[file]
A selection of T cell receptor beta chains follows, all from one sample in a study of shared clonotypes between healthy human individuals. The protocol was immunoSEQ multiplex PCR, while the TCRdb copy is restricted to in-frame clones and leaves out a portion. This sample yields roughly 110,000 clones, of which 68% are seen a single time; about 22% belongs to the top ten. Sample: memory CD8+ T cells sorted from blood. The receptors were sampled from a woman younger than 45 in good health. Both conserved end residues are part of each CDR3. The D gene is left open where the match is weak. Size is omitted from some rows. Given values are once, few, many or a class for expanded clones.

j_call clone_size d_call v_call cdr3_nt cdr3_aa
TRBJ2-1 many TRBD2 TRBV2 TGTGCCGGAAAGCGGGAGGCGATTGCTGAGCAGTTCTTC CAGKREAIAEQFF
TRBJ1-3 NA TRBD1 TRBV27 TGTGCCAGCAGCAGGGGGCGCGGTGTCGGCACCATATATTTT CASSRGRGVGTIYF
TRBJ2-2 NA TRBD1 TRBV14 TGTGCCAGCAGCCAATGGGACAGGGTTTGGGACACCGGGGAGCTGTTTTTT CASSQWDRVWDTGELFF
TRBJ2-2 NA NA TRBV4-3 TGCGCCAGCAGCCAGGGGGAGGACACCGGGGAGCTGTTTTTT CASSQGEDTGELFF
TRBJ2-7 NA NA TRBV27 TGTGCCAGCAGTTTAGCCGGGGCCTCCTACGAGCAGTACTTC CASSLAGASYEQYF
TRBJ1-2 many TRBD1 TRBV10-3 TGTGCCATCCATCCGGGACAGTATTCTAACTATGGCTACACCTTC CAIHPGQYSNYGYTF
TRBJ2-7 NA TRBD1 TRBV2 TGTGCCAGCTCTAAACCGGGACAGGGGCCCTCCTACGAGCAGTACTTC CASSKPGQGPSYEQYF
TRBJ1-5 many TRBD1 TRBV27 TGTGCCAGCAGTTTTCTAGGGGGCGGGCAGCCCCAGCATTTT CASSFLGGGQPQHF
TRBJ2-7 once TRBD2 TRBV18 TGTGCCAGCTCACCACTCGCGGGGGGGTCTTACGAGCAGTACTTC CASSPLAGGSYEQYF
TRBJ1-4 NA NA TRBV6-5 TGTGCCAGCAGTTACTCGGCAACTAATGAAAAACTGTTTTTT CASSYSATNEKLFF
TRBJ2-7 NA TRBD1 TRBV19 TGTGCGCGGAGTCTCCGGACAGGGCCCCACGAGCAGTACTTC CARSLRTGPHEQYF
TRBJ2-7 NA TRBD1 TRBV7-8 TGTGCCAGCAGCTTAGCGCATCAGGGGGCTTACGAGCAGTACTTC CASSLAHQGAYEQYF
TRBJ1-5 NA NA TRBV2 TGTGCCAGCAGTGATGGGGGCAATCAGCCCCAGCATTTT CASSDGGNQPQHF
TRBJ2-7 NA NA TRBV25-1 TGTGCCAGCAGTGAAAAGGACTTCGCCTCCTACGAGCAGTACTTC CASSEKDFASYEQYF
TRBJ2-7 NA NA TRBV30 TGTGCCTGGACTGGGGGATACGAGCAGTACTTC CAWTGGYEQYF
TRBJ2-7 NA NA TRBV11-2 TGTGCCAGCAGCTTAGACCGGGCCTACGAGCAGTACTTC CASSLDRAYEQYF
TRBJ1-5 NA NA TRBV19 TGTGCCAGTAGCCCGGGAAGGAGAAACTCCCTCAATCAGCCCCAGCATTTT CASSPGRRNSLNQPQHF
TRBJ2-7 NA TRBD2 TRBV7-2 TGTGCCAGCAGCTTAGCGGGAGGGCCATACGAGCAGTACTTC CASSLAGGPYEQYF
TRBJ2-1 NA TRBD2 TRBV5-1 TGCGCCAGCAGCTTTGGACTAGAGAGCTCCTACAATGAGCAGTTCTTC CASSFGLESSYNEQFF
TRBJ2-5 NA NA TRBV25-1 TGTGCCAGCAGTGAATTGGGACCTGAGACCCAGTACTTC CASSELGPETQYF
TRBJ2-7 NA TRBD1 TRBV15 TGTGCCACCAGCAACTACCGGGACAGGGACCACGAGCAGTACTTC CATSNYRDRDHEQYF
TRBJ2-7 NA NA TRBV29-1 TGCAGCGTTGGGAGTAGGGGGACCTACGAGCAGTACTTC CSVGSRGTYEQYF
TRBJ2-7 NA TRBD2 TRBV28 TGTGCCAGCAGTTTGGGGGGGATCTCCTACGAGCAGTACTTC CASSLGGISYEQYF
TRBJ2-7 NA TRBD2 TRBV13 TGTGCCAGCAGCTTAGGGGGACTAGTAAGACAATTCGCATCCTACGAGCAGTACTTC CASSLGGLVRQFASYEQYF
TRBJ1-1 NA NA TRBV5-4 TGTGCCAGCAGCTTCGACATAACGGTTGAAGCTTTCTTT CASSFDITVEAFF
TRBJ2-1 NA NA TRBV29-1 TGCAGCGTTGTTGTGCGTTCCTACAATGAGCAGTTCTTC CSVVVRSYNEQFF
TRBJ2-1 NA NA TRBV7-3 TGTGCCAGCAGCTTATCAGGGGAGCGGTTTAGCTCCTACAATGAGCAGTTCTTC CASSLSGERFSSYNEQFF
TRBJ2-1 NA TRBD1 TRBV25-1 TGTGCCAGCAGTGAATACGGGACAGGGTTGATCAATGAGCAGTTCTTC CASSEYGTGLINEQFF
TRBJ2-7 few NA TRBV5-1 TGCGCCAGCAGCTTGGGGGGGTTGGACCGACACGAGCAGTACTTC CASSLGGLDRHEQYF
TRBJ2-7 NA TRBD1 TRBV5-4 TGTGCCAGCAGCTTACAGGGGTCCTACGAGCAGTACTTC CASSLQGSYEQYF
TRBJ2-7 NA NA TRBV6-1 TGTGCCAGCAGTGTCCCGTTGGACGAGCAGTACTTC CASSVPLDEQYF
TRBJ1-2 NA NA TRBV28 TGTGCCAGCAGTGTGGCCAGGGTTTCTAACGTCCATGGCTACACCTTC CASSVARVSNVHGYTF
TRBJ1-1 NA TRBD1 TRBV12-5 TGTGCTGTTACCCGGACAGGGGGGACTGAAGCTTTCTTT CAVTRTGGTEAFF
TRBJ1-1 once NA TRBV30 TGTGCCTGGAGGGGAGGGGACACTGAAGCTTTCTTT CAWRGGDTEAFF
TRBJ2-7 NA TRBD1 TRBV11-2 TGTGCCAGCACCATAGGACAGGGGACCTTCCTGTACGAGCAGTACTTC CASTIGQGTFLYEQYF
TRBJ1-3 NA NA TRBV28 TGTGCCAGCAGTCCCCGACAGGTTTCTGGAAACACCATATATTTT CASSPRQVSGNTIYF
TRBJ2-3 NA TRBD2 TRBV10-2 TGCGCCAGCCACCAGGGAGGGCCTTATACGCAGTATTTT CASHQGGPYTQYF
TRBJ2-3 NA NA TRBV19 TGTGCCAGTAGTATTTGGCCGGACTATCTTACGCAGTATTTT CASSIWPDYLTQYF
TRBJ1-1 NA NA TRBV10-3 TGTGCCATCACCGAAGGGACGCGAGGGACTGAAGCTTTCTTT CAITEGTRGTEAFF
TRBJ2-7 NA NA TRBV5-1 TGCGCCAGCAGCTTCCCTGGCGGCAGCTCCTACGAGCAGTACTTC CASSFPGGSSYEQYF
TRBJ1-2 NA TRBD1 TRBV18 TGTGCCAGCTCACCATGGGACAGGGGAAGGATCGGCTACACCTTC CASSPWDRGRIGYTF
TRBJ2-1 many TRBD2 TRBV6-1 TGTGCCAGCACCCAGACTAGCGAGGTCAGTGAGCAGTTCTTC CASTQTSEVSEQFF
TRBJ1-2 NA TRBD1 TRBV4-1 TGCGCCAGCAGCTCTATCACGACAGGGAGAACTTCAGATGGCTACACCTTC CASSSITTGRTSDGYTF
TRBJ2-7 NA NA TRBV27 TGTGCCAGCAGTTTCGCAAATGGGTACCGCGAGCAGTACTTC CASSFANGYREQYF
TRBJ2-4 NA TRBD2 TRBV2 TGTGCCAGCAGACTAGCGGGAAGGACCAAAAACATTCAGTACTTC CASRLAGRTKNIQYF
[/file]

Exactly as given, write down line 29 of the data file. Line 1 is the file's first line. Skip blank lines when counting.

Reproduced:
TRBJ2-1 NA NA TRBV7-3 TGTGCCAGCAGCTTATCAGGGGAGCGGTTTAGCTCCTACAATGAGCAGTTCTTC CASSLSGERFSSYNEQFF